Developing an awareness of their strengths and challenges is beneficial for twice exceptional students. Role playing can help students learn how to become a self-advocate and how to ask for help when it is needed.

Lack of organizational, time management, and study skills can have a negative impact on the emotional well-being and school performance of twice-exceptional students. They need explicit instruction to develop those skills and specialized intervention services related to challenge areas.

Learning how to set personal goals and how to develop sequential steps or a series of short-term goals to achieve long-term goals can be beneficial for twice-exceptional learners. Career and college guidance is essential for these students.

Steps to Create an Individual Plan
The focus of the individual plan must be to develop the student’s strengths. Success in the strength areas promotes the development of a strong self-concept and self-efficacy. Instruction that builds on the student’s interests can motivate them to persevere when learning challenges cause them to struggle in school. Appropriate assessments must be used to identify hidden disabilities and learning gaps. Twice-exceptional students need explicit instruction in their specific deficit areas. Teaching students compensatory strategies helps them learn strategies they can use independently to be successful.

Identify Students’ Strengths, Interests, and Challenges.
Select Specific Strategies Based on Student Needs.
· Strength/Interest-Based Accommodations
· Accommodation to Access Learning
· Explicit Instruction for Compensatory Strategies
· Explicit Instruction for Intervention/Remediation

Complete the Twice-Exceptional Strategies Plan.
Educational Planning for a Continuum of Abilities
Strength/Interest-Based Accommodations
These are instructional strategies that provide a stimulating educational environment emphasizing high-level abstract thinking, creativity, and a problem-solving approach. They build on intrinsic motivation and promote active inquiry, experimentation, and discussion. Emphasis is placed on students’ readiness, interests, and learning profiles. Teachers shape instruction with multi-option assignments that enable students to use their strengths to demonstrate their knowledge. Examples: Pre-testing and compacting the curriculum to eliminate unnecessary drill; orbital studies related to some facet of the curriculum that allow students to investigate a topic in greater depth and become the class expert.

Accommodations to Access Learning
These are instructional and/or behavioral strategies that, when implemented, provide students with access to the curriculum. Accommodations do not change the content of the curriculum being taught. Rather, they change how the content is presented and/or how a student demonstrates mastery. Examples: Shortened assignments, providing copies of notes during a lecture, providing extra time, and teacher-read directions. Explicit Instruction: Compensatory Strategies These are skills taught to students that, when implemented by the student, will allow them to complete tasks independently. The goal is to teach a student compensatory learning strategies so they will learn to initiate the strategies independently in order to be successful in the learning environment. Examples: Use of spell checker, re-read aloud when editing written work, color-coding for organization, etc. Explicit Instruction: Intervention/Remediation Utilize recommended assessments to identify learning gaps and then provide explicit instruction/remediation in the specific deficit area(s). Examples: Identifying phonological core deficits and providing explicit instruction in segmenting and blending speech sounds.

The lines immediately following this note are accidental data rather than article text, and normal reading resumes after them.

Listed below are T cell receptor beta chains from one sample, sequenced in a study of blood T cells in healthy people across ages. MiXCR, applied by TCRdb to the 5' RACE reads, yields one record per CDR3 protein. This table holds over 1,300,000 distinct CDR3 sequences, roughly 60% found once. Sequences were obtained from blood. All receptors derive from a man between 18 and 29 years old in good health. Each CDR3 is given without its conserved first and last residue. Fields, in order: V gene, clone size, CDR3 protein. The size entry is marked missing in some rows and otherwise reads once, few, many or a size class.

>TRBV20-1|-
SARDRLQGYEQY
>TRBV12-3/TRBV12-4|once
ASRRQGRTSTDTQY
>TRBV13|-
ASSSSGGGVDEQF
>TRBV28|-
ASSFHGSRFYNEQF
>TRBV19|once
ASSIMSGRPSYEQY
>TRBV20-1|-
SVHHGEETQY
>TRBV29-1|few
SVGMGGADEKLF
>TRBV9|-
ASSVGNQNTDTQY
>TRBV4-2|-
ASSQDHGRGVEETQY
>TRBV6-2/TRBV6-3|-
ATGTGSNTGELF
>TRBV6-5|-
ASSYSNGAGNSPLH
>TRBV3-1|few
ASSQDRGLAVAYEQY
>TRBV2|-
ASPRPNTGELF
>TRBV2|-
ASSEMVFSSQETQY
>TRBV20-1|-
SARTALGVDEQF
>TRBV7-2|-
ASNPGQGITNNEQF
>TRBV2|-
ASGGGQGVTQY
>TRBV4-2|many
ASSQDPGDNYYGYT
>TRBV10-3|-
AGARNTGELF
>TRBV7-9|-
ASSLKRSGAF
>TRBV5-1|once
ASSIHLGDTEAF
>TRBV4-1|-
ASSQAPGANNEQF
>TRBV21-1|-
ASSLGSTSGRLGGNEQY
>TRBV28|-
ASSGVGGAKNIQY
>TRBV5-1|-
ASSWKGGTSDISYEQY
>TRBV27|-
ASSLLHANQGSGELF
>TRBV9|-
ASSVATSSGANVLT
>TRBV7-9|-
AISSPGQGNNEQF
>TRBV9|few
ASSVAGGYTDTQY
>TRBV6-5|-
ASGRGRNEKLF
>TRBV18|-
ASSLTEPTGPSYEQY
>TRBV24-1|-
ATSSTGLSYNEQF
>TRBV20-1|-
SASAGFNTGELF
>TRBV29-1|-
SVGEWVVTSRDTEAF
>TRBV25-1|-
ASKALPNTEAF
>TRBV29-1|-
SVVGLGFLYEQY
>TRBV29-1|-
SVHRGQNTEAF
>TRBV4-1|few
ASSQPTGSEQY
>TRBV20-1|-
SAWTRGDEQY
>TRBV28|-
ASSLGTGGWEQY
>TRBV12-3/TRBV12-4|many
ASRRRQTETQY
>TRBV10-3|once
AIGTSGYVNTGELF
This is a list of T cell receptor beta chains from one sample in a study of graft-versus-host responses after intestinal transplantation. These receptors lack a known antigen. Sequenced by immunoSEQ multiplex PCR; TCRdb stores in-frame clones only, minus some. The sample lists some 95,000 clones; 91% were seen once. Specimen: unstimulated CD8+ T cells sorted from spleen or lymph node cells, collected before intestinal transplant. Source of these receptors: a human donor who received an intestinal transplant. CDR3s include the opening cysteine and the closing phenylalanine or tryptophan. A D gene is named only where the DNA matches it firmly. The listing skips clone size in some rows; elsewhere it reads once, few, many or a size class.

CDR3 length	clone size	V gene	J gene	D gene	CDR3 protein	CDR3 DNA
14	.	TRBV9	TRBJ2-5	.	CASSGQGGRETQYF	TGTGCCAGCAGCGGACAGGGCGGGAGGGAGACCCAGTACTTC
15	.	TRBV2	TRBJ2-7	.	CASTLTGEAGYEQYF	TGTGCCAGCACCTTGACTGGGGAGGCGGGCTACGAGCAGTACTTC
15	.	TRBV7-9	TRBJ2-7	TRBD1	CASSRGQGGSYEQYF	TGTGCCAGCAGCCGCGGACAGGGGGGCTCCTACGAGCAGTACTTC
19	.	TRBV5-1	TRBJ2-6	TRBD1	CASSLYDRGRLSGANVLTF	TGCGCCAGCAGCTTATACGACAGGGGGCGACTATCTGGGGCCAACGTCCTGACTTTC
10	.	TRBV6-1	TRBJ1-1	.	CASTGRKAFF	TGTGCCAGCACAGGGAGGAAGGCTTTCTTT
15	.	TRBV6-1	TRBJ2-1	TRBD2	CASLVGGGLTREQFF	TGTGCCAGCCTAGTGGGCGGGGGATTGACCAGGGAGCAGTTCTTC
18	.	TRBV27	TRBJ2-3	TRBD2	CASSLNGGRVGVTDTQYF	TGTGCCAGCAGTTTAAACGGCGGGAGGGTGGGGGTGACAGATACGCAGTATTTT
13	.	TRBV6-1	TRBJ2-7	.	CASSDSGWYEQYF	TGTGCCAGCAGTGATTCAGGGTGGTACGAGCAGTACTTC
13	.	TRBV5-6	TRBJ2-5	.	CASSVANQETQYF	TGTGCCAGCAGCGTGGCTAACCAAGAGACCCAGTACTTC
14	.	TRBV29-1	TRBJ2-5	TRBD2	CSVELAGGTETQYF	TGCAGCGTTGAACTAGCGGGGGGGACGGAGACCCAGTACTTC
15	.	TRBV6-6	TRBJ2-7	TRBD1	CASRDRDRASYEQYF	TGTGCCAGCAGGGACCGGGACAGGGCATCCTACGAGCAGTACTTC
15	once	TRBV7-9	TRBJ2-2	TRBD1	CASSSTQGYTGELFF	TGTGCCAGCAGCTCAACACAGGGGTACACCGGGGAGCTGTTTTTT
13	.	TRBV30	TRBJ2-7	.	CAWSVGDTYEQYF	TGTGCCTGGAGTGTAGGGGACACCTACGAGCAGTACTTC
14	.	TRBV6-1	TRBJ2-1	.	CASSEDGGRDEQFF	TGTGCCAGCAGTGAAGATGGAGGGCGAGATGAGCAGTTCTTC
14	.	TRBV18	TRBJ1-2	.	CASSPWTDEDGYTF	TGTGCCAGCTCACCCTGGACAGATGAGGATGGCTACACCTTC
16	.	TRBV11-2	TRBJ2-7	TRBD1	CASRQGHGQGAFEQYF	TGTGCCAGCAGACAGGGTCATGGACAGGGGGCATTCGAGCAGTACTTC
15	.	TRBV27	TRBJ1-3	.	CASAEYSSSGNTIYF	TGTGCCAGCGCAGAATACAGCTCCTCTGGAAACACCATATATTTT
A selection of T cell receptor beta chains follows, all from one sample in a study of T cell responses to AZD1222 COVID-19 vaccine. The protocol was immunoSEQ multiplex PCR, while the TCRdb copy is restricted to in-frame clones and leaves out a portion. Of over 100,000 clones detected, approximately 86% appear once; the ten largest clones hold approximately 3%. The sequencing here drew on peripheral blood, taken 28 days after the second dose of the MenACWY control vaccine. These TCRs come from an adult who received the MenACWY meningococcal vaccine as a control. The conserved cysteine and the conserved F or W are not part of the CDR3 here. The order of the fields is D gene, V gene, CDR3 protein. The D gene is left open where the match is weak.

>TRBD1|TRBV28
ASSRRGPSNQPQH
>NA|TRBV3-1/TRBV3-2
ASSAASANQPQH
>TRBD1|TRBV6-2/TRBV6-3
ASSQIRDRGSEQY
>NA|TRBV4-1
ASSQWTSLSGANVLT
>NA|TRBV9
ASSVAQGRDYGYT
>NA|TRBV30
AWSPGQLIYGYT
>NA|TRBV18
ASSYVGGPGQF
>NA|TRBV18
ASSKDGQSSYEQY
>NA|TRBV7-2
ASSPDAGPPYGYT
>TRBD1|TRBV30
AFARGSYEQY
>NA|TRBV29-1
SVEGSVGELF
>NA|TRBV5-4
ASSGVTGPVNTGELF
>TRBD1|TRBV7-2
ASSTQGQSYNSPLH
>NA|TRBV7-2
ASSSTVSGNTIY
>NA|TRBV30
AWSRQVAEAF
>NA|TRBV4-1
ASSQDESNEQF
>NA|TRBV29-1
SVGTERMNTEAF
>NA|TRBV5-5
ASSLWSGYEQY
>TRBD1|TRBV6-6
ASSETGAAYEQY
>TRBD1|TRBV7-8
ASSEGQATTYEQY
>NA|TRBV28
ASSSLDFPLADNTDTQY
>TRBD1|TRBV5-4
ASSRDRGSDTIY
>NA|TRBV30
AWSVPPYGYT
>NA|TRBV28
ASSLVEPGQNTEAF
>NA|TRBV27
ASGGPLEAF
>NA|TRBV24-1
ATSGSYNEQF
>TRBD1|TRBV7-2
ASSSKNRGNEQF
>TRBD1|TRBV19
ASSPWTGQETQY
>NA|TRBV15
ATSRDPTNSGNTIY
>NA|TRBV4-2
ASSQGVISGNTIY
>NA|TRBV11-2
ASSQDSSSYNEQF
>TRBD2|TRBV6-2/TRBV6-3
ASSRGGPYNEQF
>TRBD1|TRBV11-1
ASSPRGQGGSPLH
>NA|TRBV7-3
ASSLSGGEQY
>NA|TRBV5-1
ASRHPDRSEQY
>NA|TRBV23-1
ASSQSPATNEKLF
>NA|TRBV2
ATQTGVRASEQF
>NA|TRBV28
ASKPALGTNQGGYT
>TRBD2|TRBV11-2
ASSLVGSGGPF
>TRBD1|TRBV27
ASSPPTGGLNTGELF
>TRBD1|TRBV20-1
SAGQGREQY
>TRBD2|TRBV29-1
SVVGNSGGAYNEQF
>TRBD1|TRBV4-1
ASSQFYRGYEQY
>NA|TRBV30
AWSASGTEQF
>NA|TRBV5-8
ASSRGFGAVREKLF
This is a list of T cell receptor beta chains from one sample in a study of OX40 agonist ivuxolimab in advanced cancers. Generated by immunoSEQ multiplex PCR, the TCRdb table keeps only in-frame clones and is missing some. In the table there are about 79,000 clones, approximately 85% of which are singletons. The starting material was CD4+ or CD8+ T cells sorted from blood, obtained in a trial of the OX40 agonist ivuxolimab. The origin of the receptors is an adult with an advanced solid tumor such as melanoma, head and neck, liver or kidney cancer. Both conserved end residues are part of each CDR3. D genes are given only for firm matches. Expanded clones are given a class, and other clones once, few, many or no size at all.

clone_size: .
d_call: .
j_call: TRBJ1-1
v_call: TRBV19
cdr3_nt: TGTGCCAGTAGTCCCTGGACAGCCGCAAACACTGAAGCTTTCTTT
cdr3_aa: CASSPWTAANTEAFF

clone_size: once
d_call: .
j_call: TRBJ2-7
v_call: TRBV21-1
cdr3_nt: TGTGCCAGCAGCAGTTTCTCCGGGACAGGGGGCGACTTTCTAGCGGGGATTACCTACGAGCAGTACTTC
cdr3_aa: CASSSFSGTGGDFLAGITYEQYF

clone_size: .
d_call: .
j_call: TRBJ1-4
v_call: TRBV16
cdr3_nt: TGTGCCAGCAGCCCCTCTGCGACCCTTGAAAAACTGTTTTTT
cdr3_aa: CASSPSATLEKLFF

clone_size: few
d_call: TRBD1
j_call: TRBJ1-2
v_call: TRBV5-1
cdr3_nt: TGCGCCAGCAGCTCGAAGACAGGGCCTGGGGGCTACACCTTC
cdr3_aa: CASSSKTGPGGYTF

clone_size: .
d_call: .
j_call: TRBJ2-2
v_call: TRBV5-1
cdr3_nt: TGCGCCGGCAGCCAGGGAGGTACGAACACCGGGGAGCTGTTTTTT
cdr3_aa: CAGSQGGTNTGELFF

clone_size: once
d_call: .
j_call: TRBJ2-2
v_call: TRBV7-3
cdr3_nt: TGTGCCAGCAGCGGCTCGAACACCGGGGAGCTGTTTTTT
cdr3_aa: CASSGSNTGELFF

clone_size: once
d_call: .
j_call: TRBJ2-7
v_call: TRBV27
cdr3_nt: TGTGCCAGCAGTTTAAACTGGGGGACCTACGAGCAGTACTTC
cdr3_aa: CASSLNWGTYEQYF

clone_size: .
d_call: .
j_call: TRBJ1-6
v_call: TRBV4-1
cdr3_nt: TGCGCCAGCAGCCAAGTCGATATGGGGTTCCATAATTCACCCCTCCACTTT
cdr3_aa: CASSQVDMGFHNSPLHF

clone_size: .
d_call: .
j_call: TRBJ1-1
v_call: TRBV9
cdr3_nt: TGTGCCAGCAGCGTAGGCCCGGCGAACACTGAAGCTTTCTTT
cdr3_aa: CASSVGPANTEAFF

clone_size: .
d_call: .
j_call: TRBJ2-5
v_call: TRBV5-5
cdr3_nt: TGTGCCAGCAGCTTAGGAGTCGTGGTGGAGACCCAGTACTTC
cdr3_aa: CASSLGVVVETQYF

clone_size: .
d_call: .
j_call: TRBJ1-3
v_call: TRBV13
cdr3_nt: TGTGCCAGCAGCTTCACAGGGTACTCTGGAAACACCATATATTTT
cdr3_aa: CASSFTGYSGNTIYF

Parenting gifted students with disabilities
1. Create a home environment that nurtures your child’s strengths and interests.

2. Build a working relationship with your child’s school and keep the lines of communication open between home and school.

3. If your child is depressed dislikes schools, underachieves or develops behaviors problems communicate your child’s problems and needs to the scrolls.

4. Work in partnership with the school to identify your child’s learning and/or social emotional problems

5. Collaborate with the school to develop a suitable educational plan for your child that addresses his/her needs.

6. Help your child learn skills needed to be successfully in schools. Assist with homework and projects, but do not assume responsibility

7. Remember that the role of the parents change as the child reaches different ages.

8. equate successes with effort not ability and view mistakes as a values step in learning

9. Help your child learn how to become a self ­advocate.

10. Encourage your child to develop the skills necessary to become independent life- long learners.

11. Advocate for your child, but don’t overprotect him/her. Hold your child accountable for his/her behavior and achievement Parent Advocacy

1. Build a working partnership with your child’s school
2. work with the school’s staff to improve educational opportunities for all students
3. support the positive efforts of teachers and school staff to meet the individual educational needs of students
4. participate on school committees like the school’s accountability committee and school enrichment or activity committees
5. Volunteer your time to assist with the activities or help in the classroom media center, computer lab, etc…

When Children Experience Problems in School
1. Know the child.
· What are his/her special interests, strengths, and struggles?
· How does the child interact with peers, older children, younger children?